No one in MissImp probably noticed me talking about going to the USA. I barely mentioned it. But I did and I blogged about it on my Lloydie Blog if you fancy a gander. One thing I wanted to blog about here, however, was one specific seminar.
Matt Besser is one of the founders of the Upright Citizens Brigade Theatre. He was in the UCB TV show, his podcast Improv For Humans is pretty awesome. He did a seminar to 100 people at the Del Close Marathon last Sunday where he coached a few Harold team members and talked about his improv philosophy. Of the four UCB members he is by far the most evangelical about “game of the scene” and is wonderfully opinionated about improv. I find his philosophy compelling and I wanted to share some key points I took away from the afternoon. These raise questions as well as give answers and they are challenging to most improvisers.
When you are in a scene, don’t let the details pass you by. If you don’t use them now, you can use them later or even in two scenes time. You need to improvise like everything that is happening is significant, then even the small details will matter. Hold on to the details and if the scene runs out of steam you can use them to feed into the game.
Make your game clear by justifying it. When you spot the unusual thing make a good justification for it. Keep your justifications real, especially if you’re a straight man in the scene. Find subtle ways of making that point in a real way. Name the game. You can be explicit about what is unusual once you’ve spotted it. Why not just say “I have to try things out indoors before going outside” if that’s what’s happening?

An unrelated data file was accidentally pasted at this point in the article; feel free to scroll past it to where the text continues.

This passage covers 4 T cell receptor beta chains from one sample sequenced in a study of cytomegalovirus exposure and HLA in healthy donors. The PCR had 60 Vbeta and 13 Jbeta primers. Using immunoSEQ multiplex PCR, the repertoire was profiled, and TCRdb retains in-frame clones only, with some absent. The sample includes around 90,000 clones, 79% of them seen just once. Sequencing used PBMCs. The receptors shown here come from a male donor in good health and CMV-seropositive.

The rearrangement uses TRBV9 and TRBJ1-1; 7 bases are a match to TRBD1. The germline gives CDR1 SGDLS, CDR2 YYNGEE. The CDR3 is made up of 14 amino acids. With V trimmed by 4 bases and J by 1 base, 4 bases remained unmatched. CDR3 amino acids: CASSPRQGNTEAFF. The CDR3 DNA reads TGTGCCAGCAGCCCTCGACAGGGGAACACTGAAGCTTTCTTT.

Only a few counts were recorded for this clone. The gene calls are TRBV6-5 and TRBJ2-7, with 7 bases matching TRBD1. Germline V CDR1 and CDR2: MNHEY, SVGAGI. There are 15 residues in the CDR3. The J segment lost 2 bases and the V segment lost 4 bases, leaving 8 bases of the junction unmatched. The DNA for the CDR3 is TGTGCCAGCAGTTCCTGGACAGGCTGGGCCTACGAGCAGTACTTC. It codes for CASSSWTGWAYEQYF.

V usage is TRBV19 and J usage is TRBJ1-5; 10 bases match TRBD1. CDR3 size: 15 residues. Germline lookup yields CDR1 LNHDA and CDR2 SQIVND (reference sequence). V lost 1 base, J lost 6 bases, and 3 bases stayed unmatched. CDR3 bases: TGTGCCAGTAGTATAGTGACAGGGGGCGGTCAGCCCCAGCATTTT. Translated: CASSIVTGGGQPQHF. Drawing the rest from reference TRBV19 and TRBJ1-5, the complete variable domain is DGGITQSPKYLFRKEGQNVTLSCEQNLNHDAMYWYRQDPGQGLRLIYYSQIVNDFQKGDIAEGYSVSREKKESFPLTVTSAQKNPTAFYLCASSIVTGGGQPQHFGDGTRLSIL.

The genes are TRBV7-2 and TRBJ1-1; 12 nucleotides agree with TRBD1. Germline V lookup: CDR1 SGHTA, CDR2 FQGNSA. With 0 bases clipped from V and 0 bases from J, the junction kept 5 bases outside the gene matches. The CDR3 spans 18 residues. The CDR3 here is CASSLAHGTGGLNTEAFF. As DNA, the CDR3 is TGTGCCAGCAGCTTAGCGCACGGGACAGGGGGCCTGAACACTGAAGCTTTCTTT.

Commitment to your art form:
Besser: “When we were really focussed on our improv we were rehearsing three times a week for three hours at a time”
“Your group needs a philosophy. What works for you?” He isn’t a fan of people taking bits from different schools as none of them agree. So what is it that YOU do as a group? “Core curriculum should be on the same page and done in the same way”.
Those are just three things I took away, but they make sense to me and I want to live them out in the way I improvise.
The UCB are about to publish a book which outlines their philosophy and is applicable to new improvisers and experienced ones alike. It details their way. I have one of the 200 limited run copies they released at the DCM last week. I’d recommend it to anyone in improv. It’s due out later this month.